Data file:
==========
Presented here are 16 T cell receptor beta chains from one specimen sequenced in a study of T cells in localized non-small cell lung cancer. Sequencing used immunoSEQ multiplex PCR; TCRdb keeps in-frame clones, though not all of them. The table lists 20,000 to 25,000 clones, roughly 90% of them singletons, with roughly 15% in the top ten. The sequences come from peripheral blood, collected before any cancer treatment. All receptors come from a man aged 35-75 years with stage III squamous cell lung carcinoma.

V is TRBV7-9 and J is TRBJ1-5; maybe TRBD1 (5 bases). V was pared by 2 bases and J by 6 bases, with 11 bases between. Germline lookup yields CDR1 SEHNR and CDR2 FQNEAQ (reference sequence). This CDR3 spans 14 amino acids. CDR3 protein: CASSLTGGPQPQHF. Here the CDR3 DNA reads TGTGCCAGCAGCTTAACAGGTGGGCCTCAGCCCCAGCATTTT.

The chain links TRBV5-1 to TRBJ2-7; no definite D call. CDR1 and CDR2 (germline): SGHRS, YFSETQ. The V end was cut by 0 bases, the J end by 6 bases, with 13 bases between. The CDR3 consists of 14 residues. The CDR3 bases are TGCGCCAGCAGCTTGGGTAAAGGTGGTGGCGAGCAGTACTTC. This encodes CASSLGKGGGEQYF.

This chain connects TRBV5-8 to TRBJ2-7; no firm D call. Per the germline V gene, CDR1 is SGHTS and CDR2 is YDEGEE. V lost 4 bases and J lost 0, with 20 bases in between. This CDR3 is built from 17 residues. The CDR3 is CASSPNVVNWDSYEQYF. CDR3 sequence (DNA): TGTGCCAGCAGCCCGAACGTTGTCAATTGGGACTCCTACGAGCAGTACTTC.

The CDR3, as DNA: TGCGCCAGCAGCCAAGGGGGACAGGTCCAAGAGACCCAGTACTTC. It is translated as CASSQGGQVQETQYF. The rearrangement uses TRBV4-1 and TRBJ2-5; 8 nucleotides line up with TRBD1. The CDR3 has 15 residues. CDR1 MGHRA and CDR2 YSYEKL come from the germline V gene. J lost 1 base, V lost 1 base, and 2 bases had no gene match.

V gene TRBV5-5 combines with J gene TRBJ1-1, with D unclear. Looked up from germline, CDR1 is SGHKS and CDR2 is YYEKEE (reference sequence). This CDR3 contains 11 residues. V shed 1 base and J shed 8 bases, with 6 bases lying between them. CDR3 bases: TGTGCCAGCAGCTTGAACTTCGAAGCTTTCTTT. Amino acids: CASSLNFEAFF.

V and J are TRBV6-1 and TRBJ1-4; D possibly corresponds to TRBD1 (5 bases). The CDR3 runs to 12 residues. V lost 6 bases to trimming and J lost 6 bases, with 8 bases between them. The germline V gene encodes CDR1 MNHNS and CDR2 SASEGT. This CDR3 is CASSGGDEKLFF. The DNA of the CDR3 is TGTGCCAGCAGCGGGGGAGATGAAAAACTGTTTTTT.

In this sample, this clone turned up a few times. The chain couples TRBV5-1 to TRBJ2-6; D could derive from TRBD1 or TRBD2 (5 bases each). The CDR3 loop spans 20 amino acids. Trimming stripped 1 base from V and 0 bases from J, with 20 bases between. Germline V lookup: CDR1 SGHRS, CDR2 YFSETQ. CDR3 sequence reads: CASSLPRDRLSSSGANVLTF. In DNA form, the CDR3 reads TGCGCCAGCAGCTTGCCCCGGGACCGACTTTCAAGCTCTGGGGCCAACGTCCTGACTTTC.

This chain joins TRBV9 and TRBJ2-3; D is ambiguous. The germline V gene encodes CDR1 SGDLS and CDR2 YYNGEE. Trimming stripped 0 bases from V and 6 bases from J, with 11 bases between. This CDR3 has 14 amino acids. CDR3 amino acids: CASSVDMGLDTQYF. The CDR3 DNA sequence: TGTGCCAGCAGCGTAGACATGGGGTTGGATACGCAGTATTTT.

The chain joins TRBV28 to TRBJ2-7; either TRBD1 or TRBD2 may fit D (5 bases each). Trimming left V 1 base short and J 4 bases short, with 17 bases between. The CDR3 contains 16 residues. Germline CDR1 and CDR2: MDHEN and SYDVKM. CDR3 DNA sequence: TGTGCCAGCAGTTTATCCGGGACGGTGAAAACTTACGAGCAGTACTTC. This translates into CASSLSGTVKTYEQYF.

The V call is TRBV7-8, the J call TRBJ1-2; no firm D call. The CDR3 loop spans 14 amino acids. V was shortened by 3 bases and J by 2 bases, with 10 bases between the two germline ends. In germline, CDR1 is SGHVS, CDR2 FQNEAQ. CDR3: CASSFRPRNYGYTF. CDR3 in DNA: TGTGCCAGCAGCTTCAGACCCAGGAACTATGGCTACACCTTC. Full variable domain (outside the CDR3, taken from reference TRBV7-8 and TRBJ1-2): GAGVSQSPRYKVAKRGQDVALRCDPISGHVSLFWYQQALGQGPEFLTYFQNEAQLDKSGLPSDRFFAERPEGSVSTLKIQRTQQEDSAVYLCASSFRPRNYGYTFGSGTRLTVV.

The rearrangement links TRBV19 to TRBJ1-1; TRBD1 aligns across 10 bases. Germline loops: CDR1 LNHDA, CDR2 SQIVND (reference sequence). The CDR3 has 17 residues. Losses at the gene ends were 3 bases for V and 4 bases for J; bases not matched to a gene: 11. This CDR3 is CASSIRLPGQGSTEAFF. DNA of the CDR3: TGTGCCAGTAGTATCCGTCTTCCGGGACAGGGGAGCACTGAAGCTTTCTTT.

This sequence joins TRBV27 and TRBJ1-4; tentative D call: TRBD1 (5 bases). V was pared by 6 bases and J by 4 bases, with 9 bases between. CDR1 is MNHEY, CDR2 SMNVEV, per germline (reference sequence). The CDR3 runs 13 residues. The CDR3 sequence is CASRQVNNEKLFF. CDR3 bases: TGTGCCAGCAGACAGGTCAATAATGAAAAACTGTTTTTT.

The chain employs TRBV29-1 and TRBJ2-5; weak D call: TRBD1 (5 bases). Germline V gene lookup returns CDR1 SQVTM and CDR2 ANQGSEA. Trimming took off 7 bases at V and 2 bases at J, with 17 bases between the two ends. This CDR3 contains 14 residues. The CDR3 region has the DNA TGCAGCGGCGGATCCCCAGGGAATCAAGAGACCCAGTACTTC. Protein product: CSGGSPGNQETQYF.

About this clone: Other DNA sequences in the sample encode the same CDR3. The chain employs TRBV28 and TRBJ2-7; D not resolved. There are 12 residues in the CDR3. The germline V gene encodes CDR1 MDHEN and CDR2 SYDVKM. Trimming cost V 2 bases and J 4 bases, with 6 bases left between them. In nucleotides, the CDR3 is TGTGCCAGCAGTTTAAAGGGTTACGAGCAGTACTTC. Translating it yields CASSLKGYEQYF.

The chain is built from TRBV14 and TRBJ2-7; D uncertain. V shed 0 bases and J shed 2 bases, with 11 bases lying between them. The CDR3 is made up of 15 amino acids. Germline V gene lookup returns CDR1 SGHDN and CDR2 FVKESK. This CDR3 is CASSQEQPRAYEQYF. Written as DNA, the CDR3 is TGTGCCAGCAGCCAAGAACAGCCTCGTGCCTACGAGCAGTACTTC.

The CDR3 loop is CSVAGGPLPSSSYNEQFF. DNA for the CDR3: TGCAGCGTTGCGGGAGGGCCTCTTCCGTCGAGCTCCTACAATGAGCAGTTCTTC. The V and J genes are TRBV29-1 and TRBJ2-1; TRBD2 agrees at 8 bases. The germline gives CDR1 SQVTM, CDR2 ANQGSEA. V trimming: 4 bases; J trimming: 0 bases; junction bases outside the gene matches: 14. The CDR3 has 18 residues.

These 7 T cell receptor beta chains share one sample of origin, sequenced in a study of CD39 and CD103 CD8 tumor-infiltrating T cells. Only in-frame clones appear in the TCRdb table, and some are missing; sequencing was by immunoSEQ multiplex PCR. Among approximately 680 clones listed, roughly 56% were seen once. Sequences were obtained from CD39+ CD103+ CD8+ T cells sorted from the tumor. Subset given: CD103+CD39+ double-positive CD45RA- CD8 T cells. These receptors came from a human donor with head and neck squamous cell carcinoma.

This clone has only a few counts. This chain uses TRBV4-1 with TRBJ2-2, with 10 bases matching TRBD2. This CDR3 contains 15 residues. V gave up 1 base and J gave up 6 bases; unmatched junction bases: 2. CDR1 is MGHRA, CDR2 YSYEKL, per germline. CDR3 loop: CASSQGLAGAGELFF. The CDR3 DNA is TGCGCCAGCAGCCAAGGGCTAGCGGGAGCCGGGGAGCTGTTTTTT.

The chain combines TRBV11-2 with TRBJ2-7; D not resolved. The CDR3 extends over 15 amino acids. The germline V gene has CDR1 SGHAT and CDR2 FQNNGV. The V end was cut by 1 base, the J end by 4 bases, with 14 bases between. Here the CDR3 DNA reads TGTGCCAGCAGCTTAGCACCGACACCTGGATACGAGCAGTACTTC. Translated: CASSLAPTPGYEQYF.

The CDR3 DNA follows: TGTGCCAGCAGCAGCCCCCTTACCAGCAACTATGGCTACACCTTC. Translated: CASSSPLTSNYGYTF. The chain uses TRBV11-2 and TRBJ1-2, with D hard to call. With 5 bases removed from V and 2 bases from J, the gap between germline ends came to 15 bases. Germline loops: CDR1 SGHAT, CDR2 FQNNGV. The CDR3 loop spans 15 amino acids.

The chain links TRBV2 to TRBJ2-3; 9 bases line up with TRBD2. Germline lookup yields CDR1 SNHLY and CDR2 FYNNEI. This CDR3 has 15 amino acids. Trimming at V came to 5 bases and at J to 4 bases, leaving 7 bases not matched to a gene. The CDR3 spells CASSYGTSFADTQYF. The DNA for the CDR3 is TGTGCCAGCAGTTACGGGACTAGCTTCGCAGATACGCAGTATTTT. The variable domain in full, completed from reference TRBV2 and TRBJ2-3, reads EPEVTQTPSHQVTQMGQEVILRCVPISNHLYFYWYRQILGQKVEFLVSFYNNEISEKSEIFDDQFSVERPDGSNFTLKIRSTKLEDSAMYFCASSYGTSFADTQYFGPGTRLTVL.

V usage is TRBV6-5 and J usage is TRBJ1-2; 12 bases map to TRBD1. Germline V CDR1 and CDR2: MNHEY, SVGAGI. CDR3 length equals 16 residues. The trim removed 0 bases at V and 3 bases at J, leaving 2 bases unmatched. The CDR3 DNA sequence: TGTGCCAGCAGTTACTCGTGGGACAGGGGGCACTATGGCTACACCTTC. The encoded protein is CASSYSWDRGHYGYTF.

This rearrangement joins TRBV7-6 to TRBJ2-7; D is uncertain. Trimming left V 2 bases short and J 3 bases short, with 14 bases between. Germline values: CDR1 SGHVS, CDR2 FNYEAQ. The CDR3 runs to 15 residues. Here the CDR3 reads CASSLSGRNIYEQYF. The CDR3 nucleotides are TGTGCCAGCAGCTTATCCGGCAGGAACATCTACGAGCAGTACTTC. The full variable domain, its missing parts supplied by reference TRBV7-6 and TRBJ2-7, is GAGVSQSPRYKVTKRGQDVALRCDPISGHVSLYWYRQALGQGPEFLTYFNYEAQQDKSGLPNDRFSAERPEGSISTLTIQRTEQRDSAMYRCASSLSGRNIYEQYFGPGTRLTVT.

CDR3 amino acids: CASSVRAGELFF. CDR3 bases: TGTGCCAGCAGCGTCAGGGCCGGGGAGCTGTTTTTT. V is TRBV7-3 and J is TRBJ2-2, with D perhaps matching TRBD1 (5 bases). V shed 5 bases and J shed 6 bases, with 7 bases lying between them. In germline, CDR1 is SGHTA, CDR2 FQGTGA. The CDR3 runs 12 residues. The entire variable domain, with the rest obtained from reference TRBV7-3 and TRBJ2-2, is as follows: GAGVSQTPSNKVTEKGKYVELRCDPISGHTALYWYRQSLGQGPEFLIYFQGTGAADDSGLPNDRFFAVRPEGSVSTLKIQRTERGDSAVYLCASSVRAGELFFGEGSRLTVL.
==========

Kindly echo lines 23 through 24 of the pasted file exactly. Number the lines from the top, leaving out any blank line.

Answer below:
V usage is TRBV6-5 and J usage is TRBJ1-2; 12 bases map to TRBD1. Germline V CDR1 and CDR2: MNHEY, SVGAGI. CDR3 length equals 16 residues. The trim removed 0 bases at V and 3 bases at J, leaving 2 bases unmatched. The CDR3 DNA sequence: TGTGCCAGCAGTTACTCGTGGGACAGGGGGCACTATGGCTACACCTTC. The encoded protein is CASSYSWDRGHYGYTF.

This rearrangement joins TRBV7-6 to TRBJ2-7; D is uncertain. Trimming left V 2 bases short and J 3 bases short, with 14 bases between. Germline values: CDR1 SGHVS, CDR2 FNYEAQ. The CDR3 runs to 15 residues. Here the CDR3 reads CASSLSGRNIYEQYF. The CDR3 nucleotides are TGTGCCAGCAGCTTATCCGGCAGGAACATCTACGAGCAGTACTTC. The full variable domain, its missing parts supplied by reference TRBV7-6 and TRBJ2-7, is GAGVSQSPRYKVTKRGQDVALRCDPISGHVSLYWYRQALGQGPEFLTYFNYEAQQDKSGLPNDRFSAERPEGSISTLTIQRTEQRDSAMYRCASSLSGRNIYEQYFGPGTRLTVT.